A.The new dues structure was specifically designed with this in mind, as such, the MNA will be able to meet the requirements of the national dues going forward, while also providing our organization with the ability to sustain services in the wake of typical cost inflation. In the event that our dues structure cannot meet our obligations to the national, the Board would be required to put forth a proposal to increase dues, which the members would be able to approve or reject.
Q. 38. Why is the convention being held in Brewster this year?
A.The convention location is set up 2-3 years in advance, so this was set prior to the National Affiliation discussions. Each year the convention is held in a different region (last year the convention was held in Region 4 in Burlington).
Q. 39. Who is eligible to vote on this issue?
A.All members in good standing are eligible to attend and vote at the business meeting and there is no cost to attend. You must be in attendance to vote to approve the MNA’s participation in the new national. However, under a bylaw change adopted by the members last year, the vote for a change in dues policy will allow members to request a secret mail ballot prior to the meeting, provided they cannot make the business meeting because of either religious obligations or due to their work requirement.
Q. 40. How do I know if I’m eligible to vote for a change in dues policy by supplemental secret mail ballot?
To be eligible to vote for a change in dues policy by supplemental secret mail ballot you must:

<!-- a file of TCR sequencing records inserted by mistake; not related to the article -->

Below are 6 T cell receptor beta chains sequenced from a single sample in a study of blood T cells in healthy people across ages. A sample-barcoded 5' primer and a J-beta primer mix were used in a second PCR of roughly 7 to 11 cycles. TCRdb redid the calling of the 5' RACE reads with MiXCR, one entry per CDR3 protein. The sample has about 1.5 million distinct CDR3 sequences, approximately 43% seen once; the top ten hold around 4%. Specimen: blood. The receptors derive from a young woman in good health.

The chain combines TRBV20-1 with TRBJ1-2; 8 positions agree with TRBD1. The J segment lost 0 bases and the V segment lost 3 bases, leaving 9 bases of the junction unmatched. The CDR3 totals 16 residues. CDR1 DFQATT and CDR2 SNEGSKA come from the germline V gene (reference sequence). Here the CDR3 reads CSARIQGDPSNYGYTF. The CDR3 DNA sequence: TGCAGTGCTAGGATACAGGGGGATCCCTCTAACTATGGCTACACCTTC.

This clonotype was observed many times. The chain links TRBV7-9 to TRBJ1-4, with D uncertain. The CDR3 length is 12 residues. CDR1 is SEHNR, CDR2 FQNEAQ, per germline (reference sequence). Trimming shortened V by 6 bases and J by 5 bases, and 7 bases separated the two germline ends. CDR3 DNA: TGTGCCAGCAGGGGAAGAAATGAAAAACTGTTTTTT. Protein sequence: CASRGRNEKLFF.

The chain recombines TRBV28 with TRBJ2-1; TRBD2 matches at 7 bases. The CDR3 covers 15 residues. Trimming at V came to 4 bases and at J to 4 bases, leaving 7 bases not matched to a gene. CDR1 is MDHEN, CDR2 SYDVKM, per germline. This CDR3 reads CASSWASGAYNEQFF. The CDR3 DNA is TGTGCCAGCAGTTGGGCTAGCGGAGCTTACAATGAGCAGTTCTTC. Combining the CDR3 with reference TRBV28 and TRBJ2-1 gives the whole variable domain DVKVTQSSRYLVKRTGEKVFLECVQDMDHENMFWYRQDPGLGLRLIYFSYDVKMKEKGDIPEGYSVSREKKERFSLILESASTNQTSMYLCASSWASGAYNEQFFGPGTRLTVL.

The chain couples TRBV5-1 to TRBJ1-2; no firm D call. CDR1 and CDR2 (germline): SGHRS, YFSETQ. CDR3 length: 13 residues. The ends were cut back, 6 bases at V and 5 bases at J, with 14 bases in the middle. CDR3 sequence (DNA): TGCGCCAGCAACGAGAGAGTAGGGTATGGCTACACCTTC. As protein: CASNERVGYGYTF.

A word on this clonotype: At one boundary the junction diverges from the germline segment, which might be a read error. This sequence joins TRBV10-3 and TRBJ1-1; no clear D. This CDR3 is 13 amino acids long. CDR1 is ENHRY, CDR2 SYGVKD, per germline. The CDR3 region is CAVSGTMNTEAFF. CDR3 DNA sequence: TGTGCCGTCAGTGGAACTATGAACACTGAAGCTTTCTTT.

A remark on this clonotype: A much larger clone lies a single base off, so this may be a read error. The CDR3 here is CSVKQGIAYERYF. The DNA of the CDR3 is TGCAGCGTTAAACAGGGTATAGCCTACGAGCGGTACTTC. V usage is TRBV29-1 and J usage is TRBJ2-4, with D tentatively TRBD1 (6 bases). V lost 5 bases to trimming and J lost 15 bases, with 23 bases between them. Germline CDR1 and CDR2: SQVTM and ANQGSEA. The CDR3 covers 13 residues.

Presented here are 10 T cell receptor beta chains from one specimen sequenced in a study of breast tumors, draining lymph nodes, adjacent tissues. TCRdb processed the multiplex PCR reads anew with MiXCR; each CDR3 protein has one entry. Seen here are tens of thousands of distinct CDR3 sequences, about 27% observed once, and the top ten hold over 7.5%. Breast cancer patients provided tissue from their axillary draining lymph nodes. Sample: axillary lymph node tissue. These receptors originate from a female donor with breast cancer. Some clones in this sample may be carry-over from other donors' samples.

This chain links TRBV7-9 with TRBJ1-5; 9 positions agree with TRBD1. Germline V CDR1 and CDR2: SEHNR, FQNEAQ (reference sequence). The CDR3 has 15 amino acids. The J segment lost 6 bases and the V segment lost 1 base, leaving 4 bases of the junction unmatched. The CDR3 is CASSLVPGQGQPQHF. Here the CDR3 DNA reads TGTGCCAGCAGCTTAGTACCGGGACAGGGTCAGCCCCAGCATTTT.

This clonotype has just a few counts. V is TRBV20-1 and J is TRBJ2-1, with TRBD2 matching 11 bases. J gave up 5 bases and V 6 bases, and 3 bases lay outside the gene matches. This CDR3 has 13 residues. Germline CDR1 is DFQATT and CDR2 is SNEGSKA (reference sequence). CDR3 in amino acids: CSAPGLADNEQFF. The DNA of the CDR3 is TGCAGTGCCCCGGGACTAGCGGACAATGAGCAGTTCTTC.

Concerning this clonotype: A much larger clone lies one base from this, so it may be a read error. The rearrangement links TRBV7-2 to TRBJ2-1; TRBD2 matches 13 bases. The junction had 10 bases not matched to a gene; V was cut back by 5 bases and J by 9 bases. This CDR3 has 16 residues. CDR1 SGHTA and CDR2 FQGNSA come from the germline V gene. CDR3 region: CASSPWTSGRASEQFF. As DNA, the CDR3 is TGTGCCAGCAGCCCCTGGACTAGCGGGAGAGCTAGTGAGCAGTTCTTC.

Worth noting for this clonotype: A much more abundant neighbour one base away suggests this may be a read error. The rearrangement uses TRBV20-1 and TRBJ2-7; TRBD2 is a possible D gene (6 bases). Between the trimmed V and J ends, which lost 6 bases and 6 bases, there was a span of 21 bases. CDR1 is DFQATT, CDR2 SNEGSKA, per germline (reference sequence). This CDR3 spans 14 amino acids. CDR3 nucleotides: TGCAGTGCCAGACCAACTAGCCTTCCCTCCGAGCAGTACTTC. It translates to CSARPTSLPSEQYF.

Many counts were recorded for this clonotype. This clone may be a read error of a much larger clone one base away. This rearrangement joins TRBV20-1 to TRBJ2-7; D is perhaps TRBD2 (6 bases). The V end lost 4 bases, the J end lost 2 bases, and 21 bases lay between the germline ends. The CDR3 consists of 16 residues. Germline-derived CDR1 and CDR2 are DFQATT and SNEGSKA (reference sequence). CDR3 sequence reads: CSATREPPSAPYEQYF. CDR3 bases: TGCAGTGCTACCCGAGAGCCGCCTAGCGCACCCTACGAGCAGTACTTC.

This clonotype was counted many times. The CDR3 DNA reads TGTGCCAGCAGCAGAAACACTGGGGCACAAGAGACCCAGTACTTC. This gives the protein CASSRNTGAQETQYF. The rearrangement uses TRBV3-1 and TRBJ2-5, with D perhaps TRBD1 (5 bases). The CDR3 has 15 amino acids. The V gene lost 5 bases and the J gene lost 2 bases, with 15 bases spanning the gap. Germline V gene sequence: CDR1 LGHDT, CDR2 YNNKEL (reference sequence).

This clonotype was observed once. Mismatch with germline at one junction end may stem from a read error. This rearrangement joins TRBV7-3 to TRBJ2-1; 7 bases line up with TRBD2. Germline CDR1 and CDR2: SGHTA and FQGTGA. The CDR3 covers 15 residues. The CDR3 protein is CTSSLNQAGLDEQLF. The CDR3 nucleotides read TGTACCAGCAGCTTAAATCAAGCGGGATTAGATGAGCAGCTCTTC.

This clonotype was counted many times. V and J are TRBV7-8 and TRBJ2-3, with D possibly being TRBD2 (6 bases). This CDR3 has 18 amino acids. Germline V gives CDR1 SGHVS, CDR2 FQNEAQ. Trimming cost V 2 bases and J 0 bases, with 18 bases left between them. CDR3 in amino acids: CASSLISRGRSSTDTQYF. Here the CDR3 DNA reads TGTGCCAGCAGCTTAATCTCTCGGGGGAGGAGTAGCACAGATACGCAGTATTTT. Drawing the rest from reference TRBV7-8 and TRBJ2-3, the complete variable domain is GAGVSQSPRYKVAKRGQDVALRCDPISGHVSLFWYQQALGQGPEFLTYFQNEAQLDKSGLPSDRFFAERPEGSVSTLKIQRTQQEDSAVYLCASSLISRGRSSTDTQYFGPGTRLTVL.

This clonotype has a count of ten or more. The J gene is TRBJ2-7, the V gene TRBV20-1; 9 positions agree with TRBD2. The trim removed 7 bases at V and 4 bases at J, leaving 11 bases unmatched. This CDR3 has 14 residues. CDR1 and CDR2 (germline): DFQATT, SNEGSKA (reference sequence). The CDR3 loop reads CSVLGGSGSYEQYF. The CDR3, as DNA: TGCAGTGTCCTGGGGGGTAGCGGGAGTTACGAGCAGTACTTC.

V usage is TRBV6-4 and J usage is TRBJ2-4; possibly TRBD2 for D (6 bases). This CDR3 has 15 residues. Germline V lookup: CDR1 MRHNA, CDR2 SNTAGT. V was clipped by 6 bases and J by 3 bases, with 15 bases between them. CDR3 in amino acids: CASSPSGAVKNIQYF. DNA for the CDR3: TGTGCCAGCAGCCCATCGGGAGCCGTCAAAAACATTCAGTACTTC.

- be a member in good standing (no outstanding dues balance as of October 1).
- have worked a shift which ends after 12 a.m. on 10/1/09 or began prior to 12 a.m. on 10/2/09, or have a religious obligation during the business meeting preventing your participation.
Q. 41. How do I request a secret mail ballot?
A. To register to vote for a change in dues policy by supplemental secret mail ballot you must submit a supplemental secret mail ballot request form. Your mail ballot request form must be mailed to:
Massachusetts Nurses Association • 340 Turnpike Street • Canton, MA, 02021
or faxed to 781.821.4445 c/o Joe-Ann Fergus, Director, Division of Membership no later than September 24, 2009. Download a supplemental secret mail ballot request.
Q. 42. How will MNA audit mail ballots to determine whether a nurse actually worked on October 1?
A.We will audit mail ballots the same way we audit applicants for reduced hours. Employers will be asked to send conformation for nurses paid to work the day of the convention. Our intention is to audit everyone who votes by secret ballot.
Q. 43. Do I need to pre-register for the business meeting?
A.No, however, to avoid long waiting lines to get into the meeting, and to assure we provide sufficient space, pre-registration for the business meeting is strongly encouraged. While on-site registration is allowed, those who pre-register will be assured seating in the main meeting hall. To pre-register for the business meeting, contact Robin Gannon by phone, 781.830.5724; by fax, 781.821.4445; or by e-mail at email@example.com.
Q. 44. Does my MNA Convention registration include registration for the business meeting where the vote takes place?
A.No. Your convention registration does not register you for the business meeting.
Q. 45. When will the Supplemental Secret Mail Ballot on Dues be mailed?
A.The supplemental mail ballot will be mailed to members whose request for a mail ballot was received at MNA offices by September 24, the week following the business meeting.
Q. 46. Why is the mail ballot being mailed after the business meeting?
A.The business meeting acts as the governing body and while there are some limitations on what modification could occur, nonetheless the proposal can be modified. As a result, the proposal voted on could be different than that proposed and thus the ballot would reflect the change made by the members at the business meeting.